When Cooney got healthy, he started teaching himself how to punt by watching YouTube videos — as if his story isn’t remarkable enough.

“You can learn a lot from studying film of other punters,” Cooney explained, “and hopefully they’re willing to speak to things that work well for them.”

Cooney attended his first camp in the summer before his senior year of high school, where the instructors told him he showed real promise as a punter (and less as a place-kicker). Then he continued to attend camps, even though he went back to playing soccer in the fall.

Cooney had opportunities to play college baseball as a catcher at smaller schools. But he wanted to pursue punting, so he signed up for a postgraduate year at Bridgton Academy in Maine to actually play on a football team for the first time in 2015.

“He’s a special kid,” said Trevor Coston, a former NFL safety who served as a coach and counselor at Bridgton and became Cooney’s personal assistant when they would shovel snow off the field in the mornings to work on his punting and send tapes out to colleges.

“He’d be up there shoveling the pathway before I’d get there,” Coston said. “It wasn’t like a lot of schools were opening doors. He just kept knocking. And a person like him, if you know him, his story, his background, betting on himself with everything he’s gone through, it was pretty easy that he was gonna make it once he had the chance to show anyone what he was gonna do.”

Cooney was especially persistent with Syracuse, which was the only FBS school that wound up offering him a walk-on opportunity.

Not only was Syracuse his mom’s alma mater, but Cooney had also met former Syracuse and current New York Giants punter Riley Dixon at a camp. And he credited Dixon with passing on his information to some of the coaches and administrators. They sent him an email inviting him to walk on about three weeks before practices started in 2016.

“He basically was like an unrecruited walk-on that kind of just showed up at our door,” said former Syracuse special-teams coach Justin Lustig, who is now at Vanderbilt. “This kid’s unbelievable. One of my favorites I’ve ever coached. [His makeup] is just through the roof, man. Like every category. I haven’t been around a guy that works harder than Nolan.”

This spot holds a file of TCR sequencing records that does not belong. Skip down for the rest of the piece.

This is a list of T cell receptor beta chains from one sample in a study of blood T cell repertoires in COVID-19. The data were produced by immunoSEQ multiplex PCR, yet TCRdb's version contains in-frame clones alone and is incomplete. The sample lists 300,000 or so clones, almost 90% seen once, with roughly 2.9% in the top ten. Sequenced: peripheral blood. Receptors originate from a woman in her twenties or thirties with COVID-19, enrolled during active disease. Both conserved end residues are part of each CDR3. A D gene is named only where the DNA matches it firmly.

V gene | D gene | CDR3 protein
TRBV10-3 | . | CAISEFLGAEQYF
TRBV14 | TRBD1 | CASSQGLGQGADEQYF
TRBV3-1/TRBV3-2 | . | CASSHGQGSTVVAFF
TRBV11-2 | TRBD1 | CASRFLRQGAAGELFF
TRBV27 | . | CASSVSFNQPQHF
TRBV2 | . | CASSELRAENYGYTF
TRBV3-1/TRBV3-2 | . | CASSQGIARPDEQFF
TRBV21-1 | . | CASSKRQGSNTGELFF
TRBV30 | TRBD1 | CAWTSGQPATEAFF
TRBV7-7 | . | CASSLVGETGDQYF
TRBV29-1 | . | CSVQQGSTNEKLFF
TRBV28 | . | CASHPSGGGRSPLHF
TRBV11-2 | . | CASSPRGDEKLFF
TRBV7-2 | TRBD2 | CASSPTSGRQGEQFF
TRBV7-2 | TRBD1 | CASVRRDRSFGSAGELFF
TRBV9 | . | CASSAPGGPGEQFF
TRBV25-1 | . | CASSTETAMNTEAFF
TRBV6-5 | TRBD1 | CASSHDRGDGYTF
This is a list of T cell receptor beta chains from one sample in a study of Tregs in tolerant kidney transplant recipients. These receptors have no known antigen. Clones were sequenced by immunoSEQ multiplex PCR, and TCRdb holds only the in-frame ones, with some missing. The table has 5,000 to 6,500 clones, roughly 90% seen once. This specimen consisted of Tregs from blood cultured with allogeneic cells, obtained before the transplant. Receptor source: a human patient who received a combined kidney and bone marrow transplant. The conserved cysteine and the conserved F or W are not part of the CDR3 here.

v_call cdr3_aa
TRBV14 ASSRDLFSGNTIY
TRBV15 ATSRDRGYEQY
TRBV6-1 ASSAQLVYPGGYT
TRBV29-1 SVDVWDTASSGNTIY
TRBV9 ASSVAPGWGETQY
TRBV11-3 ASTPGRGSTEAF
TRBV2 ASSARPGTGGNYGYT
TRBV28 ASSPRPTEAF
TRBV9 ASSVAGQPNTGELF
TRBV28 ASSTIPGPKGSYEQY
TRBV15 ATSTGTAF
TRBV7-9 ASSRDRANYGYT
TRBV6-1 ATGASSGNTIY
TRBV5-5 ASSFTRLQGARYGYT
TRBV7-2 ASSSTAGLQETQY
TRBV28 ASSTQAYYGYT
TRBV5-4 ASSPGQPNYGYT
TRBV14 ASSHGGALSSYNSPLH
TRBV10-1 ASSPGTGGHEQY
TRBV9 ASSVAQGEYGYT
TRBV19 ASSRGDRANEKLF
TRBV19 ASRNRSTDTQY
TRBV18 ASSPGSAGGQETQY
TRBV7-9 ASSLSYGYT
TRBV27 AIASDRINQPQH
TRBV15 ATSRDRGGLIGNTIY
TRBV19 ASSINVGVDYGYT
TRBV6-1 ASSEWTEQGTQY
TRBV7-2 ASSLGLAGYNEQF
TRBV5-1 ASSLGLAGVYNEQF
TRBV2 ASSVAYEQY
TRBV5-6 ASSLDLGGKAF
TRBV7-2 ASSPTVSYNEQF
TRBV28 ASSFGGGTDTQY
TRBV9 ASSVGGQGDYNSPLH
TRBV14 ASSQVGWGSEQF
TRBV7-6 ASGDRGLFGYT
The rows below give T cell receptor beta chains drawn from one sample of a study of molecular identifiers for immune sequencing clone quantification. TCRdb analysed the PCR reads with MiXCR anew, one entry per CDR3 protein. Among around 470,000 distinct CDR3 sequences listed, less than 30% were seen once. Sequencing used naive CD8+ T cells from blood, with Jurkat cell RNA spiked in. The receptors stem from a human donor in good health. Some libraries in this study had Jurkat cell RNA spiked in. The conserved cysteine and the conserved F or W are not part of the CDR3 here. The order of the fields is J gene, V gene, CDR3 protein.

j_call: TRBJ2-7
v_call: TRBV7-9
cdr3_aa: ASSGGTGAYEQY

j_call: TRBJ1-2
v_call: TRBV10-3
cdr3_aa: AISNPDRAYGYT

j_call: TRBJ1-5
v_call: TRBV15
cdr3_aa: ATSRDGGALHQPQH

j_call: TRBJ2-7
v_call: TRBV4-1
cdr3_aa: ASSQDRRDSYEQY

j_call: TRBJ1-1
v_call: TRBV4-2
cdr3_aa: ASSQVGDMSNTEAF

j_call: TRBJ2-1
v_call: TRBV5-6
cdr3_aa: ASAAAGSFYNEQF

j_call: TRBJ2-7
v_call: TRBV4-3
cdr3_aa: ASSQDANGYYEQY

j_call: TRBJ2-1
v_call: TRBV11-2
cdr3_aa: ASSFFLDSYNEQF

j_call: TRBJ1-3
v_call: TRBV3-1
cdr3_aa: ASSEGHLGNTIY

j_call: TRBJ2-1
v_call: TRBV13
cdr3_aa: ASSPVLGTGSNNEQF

Lustig said Cooney started out fourth on the depth chart as a redshirt freshman and gradually worked his way up behind current Atlanta Falcons punter Sterling Hofrichter, while also serving as a holder. When Hofrichter got drafted in 2020, Syracuse offered Cooney a scholarship for his senior year. And he became a third-team All-ACC punter, averaging a school-record 44.8 yards per kick.

Cooney led all FBS punters in total punts (74) and yards (3,314), with 24 downed inside the 20 and only three touchbacks.

He also started a podcast last year featuring a variety of guests who talk about overcoming obstacles. The name of the podcast, fittingly for a punter and cancer survivor, is “Power Through.”

In New Orleans, Cooney will compete with Blake Gillikin, last year’s undrafted rookie, to replace longtime standout Thomas Morstead, who was released in a wave of salary-cap cuts this offseason.

“It’s pretty surreal,” Janice said of her son’s unlikely path to the NFL. “If only they let him play soccer and football, we might have known this a little earlier.”

Meanwhile, the rule that prevented players in East Greenwich from participating in both sports has since been changed. Joseph said some school officials referred to the switch as “the Nolan Cooney rule.”

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Dolphins salivating at the speed Jaylen Waddle, Will Fuller will bring – Miami Dolphins Blog



MIAMI — Brian Flores is eager to see opposing defensive coordinators sweat when they see the Miami Dolphins‘ offense in 2021.

Speed is the top skill set that makes defenses stress, and the Dolphins coach had a mischievous smirk when asked about the conflict his new dynamic playmakers — first-round pick Jaylen Waddle and free-agent signee William Fuller V — will create.

No Dolphins position group improved more than wide receiver this offseason, and it’s clear quarterback Tua Tagovailoa now has enough players to flourish as he enters an important Year 2. Honestly, none of Miami’s rebuild will matter as much if Tagovailoa doesn’t make the next step.